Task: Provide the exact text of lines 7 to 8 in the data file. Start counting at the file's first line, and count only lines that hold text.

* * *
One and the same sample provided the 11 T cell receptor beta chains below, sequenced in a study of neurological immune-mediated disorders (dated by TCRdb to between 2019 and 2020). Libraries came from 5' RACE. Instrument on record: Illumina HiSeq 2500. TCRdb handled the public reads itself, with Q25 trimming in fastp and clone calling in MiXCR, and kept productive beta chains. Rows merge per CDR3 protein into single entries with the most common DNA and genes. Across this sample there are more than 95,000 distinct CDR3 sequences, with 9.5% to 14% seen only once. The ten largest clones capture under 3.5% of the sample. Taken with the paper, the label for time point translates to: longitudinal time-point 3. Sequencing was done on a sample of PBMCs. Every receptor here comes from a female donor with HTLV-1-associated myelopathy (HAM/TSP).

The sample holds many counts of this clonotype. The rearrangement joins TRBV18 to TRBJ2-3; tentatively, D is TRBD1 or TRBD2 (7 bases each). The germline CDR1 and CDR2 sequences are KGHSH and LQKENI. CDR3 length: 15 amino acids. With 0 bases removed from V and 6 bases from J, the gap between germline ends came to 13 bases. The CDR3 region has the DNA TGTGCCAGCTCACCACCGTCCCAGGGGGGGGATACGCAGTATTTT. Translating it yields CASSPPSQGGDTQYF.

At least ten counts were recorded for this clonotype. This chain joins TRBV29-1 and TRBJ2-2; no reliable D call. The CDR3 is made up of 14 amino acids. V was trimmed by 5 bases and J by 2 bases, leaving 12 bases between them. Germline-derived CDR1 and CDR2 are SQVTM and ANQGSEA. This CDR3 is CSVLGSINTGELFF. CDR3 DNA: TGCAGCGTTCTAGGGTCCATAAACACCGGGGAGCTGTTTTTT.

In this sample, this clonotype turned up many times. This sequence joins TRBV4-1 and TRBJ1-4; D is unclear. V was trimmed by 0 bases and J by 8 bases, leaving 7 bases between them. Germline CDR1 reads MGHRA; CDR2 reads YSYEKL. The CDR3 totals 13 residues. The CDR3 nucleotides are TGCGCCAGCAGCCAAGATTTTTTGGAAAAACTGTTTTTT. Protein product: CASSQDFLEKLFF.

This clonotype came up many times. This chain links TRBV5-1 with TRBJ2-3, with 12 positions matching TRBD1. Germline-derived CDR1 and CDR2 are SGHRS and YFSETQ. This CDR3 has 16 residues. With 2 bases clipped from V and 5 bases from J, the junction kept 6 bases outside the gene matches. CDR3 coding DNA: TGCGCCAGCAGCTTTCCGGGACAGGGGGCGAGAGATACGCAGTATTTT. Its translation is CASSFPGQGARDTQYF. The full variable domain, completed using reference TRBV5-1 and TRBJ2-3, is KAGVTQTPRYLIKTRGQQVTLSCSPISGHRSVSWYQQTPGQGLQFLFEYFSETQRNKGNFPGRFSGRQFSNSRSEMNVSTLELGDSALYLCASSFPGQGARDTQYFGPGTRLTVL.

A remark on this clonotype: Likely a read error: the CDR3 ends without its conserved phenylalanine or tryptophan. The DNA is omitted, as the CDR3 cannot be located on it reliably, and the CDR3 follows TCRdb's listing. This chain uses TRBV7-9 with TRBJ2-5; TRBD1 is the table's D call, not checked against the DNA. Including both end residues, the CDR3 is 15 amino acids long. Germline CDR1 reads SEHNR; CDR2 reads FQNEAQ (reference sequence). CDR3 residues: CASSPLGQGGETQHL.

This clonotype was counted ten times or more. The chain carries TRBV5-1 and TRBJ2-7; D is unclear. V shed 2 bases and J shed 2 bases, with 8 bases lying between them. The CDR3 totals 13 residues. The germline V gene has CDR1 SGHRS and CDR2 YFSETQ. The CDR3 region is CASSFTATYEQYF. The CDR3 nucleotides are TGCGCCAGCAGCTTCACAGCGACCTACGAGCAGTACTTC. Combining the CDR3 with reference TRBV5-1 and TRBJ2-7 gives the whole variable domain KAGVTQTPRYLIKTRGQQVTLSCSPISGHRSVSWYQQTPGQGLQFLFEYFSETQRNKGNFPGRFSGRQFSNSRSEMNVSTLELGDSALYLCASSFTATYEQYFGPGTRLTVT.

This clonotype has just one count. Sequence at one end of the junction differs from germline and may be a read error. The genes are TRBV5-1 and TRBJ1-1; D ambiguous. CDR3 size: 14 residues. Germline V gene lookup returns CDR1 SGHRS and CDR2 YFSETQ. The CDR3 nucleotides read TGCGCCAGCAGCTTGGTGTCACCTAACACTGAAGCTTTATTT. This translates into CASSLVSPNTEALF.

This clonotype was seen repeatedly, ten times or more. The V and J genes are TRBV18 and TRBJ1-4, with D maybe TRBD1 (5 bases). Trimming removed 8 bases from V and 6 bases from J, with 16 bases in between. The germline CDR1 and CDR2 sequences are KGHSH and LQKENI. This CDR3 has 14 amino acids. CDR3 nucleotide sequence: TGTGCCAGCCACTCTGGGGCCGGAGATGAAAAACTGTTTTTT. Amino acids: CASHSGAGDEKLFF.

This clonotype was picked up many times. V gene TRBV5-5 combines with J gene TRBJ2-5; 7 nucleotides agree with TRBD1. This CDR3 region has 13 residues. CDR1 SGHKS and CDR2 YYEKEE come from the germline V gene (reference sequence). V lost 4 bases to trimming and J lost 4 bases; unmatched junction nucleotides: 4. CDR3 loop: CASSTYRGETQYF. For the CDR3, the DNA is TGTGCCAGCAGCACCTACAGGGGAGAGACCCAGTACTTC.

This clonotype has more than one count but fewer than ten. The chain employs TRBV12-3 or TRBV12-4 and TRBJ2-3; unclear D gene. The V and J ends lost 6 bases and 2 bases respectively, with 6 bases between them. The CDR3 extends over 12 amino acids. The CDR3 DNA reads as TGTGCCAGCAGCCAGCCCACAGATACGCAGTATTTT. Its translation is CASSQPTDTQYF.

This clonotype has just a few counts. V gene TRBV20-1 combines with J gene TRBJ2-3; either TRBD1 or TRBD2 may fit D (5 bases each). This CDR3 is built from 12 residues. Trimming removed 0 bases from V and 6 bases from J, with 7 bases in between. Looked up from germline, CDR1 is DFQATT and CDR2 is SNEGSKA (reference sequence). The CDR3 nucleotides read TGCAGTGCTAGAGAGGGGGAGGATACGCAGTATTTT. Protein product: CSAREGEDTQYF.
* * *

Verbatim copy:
This clonotype was counted ten times or more. The chain carries TRBV5-1 and TRBJ2-7; D is unclear. V shed 2 bases and J shed 2 bases, with 8 bases lying between them. The CDR3 totals 13 residues. The germline V gene has CDR1 SGHRS and CDR2 YFSETQ. The CDR3 region is CASSFTATYEQYF. The CDR3 nucleotides are TGCGCCAGCAGCTTCACAGCGACCTACGAGCAGTACTTC. Combining the CDR3 with reference TRBV5-1 and TRBJ2-7 gives the whole variable domain KAGVTQTPRYLIKTRGQQVTLSCSPISGHRSVSWYQQTPGQGLQFLFEYFSETQRNKGNFPGRFSGRQFSNSRSEMNVSTLELGDSALYLCASSFTATYEQYFGPGTRLTVT.

This clonotype has just one count. Sequence at one end of the junction differs from germline and may be a read error. The genes are TRBV5-1 and TRBJ1-1; D ambiguous. CDR3 size: 14 residues. Germline V gene lookup returns CDR1 SGHRS and CDR2 YFSETQ. The CDR3 nucleotides read TGCGCCAGCAGCTTGGTGTCACCTAACACTGAAGCTTTATTT. This translates into CASSLVSPNTEALF.